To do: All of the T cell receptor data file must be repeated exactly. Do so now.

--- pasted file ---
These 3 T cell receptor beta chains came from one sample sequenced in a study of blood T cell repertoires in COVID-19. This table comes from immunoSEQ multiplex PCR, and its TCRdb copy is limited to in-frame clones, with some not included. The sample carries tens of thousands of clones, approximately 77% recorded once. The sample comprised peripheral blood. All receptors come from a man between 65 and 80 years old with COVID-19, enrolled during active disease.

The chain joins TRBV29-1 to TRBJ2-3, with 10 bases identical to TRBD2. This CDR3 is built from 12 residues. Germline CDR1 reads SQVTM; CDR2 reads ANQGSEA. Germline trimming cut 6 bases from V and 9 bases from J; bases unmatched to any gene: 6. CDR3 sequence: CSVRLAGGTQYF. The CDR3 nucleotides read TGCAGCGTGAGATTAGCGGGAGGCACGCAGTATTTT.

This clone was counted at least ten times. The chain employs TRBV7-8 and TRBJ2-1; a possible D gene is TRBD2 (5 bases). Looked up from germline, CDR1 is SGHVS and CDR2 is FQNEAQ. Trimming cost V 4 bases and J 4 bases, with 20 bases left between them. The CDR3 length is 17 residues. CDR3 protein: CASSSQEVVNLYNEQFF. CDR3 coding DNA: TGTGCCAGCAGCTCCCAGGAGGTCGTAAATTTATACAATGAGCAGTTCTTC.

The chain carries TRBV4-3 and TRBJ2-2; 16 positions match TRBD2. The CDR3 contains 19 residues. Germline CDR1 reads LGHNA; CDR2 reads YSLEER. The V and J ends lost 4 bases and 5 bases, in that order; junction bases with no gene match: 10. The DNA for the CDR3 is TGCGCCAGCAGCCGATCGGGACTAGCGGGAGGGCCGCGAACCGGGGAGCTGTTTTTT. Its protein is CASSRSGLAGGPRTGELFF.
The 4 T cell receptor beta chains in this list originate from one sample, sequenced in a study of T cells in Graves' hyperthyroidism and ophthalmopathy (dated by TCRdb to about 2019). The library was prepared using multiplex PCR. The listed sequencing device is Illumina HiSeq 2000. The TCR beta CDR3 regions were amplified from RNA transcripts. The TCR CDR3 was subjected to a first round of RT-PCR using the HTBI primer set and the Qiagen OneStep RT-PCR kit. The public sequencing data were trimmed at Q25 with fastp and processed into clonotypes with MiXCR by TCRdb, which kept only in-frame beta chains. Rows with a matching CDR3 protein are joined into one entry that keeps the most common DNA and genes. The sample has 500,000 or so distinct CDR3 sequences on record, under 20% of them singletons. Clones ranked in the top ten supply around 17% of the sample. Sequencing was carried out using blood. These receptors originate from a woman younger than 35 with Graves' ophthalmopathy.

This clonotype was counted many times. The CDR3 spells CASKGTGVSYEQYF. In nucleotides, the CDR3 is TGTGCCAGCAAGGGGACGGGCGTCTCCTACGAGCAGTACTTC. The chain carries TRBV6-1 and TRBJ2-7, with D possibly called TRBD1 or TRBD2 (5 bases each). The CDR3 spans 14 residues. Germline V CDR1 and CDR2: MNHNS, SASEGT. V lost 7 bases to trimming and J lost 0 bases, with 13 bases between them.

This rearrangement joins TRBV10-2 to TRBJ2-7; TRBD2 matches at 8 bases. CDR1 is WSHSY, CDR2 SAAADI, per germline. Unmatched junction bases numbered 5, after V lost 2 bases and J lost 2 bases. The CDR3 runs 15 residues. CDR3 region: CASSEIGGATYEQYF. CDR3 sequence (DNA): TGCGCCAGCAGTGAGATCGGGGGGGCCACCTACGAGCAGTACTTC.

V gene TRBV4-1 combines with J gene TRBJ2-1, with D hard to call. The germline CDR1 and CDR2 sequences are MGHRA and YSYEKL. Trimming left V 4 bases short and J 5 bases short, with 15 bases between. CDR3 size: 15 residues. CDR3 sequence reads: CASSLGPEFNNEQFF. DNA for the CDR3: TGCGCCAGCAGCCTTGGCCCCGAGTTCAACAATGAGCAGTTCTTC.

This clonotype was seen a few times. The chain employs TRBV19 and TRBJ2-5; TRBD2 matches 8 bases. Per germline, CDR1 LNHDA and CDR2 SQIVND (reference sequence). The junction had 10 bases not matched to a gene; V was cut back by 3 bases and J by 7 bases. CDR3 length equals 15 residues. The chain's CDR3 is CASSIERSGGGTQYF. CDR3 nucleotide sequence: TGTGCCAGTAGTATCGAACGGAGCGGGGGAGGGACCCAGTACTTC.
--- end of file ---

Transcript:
These 3 T cell receptor beta chains came from one sample sequenced in a study of blood T cell repertoires in COVID-19. This table comes from immunoSEQ multiplex PCR, and its TCRdb copy is limited to in-frame clones, with some not included. The sample carries tens of thousands of clones, approximately 77% recorded once. The sample comprised peripheral blood. All receptors come from a man between 65 and 80 years old with COVID-19, enrolled during active disease.

The chain joins TRBV29-1 to TRBJ2-3, with 10 bases identical to TRBD2. This CDR3 is built from 12 residues. Germline CDR1 reads SQVTM; CDR2 reads ANQGSEA. Germline trimming cut 6 bases from V and 9 bases from J; bases unmatched to any gene: 6. CDR3 sequence: CSVRLAGGTQYF. The CDR3 nucleotides read TGCAGCGTGAGATTAGCGGGAGGCACGCAGTATTTT.

This clone was counted at least ten times. The chain employs TRBV7-8 and TRBJ2-1; a possible D gene is TRBD2 (5 bases). Looked up from germline, CDR1 is SGHVS and CDR2 is FQNEAQ. Trimming cost V 4 bases and J 4 bases, with 20 bases left between them. The CDR3 length is 17 residues. CDR3 protein: CASSSQEVVNLYNEQFF. CDR3 coding DNA: TGTGCCAGCAGCTCCCAGGAGGTCGTAAATTTATACAATGAGCAGTTCTTC.

The chain carries TRBV4-3 and TRBJ2-2; 16 positions match TRBD2. The CDR3 contains 19 residues. Germline CDR1 reads LGHNA; CDR2 reads YSLEER. The V and J ends lost 4 bases and 5 bases, in that order; junction bases with no gene match: 10. The DNA for the CDR3 is TGCGCCAGCAGCCGATCGGGACTAGCGGGAGGGCCGCGAACCGGGGAGCTGTTTTTT. Its protein is CASSRSGLAGGPRTGELFF.
The 4 T cell receptor beta chains in this list originate from one sample, sequenced in a study of T cells in Graves' hyperthyroidism and ophthalmopathy (dated by TCRdb to about 2019). The library was prepared using multiplex PCR. The listed sequencing device is Illumina HiSeq 2000. The TCR beta CDR3 regions were amplified from RNA transcripts. The TCR CDR3 was subjected to a first round of RT-PCR using the HTBI primer set and the Qiagen OneStep RT-PCR kit. The public sequencing data were trimmed at Q25 with fastp and processed into clonotypes with MiXCR by TCRdb, which kept only in-frame beta chains. Rows with a matching CDR3 protein are joined into one entry that keeps the most common DNA and genes. The sample has 500,000 or so distinct CDR3 sequences on record, under 20% of them singletons. Clones ranked in the top ten supply around 17% of the sample. Sequencing was carried out using blood. These receptors originate from a woman younger than 35 with Graves' ophthalmopathy.

This clonotype was counted many times. The CDR3 spells CASKGTGVSYEQYF. In nucleotides, the CDR3 is TGTGCCAGCAAGGGGACGGGCGTCTCCTACGAGCAGTACTTC. The chain carries TRBV6-1 and TRBJ2-7, with D possibly called TRBD1 or TRBD2 (5 bases each). The CDR3 spans 14 residues. Germline V CDR1 and CDR2: MNHNS, SASEGT. V lost 7 bases to trimming and J lost 0 bases, with 13 bases between them.

This rearrangement joins TRBV10-2 to TRBJ2-7; TRBD2 matches at 8 bases. CDR1 is WSHSY, CDR2 SAAADI, per germline. Unmatched junction bases numbered 5, after V lost 2 bases and J lost 2 bases. The CDR3 runs 15 residues. CDR3 region: CASSEIGGATYEQYF. CDR3 sequence (DNA): TGCGCCAGCAGTGAGATCGGGGGGGCCACCTACGAGCAGTACTTC.

V gene TRBV4-1 combines with J gene TRBJ2-1, with D hard to call. The germline CDR1 and CDR2 sequences are MGHRA and YSYEKL. Trimming left V 4 bases short and J 5 bases short, with 15 bases between. CDR3 size: 15 residues. CDR3 sequence reads: CASSLGPEFNNEQFF. DNA for the CDR3: TGCGCCAGCAGCCTTGGCCCCGAGTTCAACAATGAGCAGTTCTTC.

This clonotype was seen a few times. The chain employs TRBV19 and TRBJ2-5; TRBD2 matches 8 bases. Per germline, CDR1 LNHDA and CDR2 SQIVND (reference sequence). The junction had 10 bases not matched to a gene; V was cut back by 3 bases and J by 7 bases. CDR3 length equals 15 residues. The chain's CDR3 is CASSIERSGGGTQYF. CDR3 nucleotide sequence: TGTGCCAGTAGTATCGAACGGAGCGGGGGAGGGACCCAGTACTTC.